I thought all trace of my friend the 'possum' was a distant memory but when I opened the roller door I found his calling card on the very top of the door previously out of site and out of mind. I would love to get the pressure washer onto the job but the roof and everywhere else would get flooded. So it looks like a tedious job of getting the rubber gloves, scrubbing brush, disenfectant, bucket of hot water and getting into it. Ah that might be Wednesdays job. Then the inside of the roller door can be freshened up with a nice coat of sky blue paint, its first one since the year 2000.
Now sitting perpendicular to where it once ran, the track from Bega and a few other places is piled up awaiting the pressure washer to hopefully blast the ballast off. Most of the track will be able to be resold on. On the right hand side is the box of screws that have also been reclaimed from the dismantling.
This is the box of points that have been collected do far, with probably another thirty to be removed. Now if anyone is interested in some track and points all code 75 you can contact me at southcoastrail - at - yahoo.com and I will let you know. Most of the points are in good order certainly cheaper than new ones and a good pedigree. There was also some track that didn't play ball with the track removal gang and only gave up its rail. So if anyone is scratchbuilding track in code 75, I have plenty.
So plenty of action down the old shed this week. I have also been notified that my "South Coast Rail" mugs have been despatched as described in the previous posting. Seems like a fairly quick service. I'll post some photos when they turn up.






Monday, January 11, 2016

You'd be a mug if you don't!!

One of the great joys of the internet is the ability to be able to enjoy the hobby of model railroading at the click of a few keys. Wind back 30 years ago this wasn't possible and we were probably still enjoying our Lima 44 class locos.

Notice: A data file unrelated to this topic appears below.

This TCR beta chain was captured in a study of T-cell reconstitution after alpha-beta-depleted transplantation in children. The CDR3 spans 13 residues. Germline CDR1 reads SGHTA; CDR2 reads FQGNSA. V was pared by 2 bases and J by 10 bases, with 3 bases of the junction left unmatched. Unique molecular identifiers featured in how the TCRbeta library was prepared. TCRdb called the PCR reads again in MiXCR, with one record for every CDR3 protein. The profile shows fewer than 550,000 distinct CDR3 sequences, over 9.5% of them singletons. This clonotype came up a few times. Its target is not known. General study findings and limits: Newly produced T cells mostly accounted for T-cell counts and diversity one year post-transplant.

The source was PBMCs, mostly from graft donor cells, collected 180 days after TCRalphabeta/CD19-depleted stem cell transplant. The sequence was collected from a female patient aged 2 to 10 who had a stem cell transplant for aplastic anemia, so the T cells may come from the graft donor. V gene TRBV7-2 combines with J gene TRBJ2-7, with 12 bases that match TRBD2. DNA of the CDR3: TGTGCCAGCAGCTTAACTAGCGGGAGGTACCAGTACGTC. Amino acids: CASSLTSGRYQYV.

The creation of the 'blogspot' sites has allowed anyone to be able to create a reasonable web site presence easily. Easy being the magic word is why I started to create my own blogspot mainly as I think I said on my first posting to form an electronic diary of your progression of the layout.
Hopefully this site will never disappear so it will always be there to remember.
As followers of this site will know by now I have decided to pull the plug on South Coast Rail and venture into the world of Victorian narrow gauge.
Something many people do when they go overseas is to bring back souvenirs such as tea shirts, spoons, postcards etc. These are all mementos that are suppose to jog the brain six years after you have been to Bali, then you start remembering all the good times.
Well I have got hundreds of photos of South Coast Rail for me to look back on but I wanted something that would be more meaningful. 
I generally find the time to drop in on all the other rail 'blogspots' to see what the others are up to. One of those site is Phill Overton's site Philden Model Railway. One look at his site and you can tell he is a man of many talents.On the right hand site of the blog I noticed he had an image of a mug with Central emblazoned on it.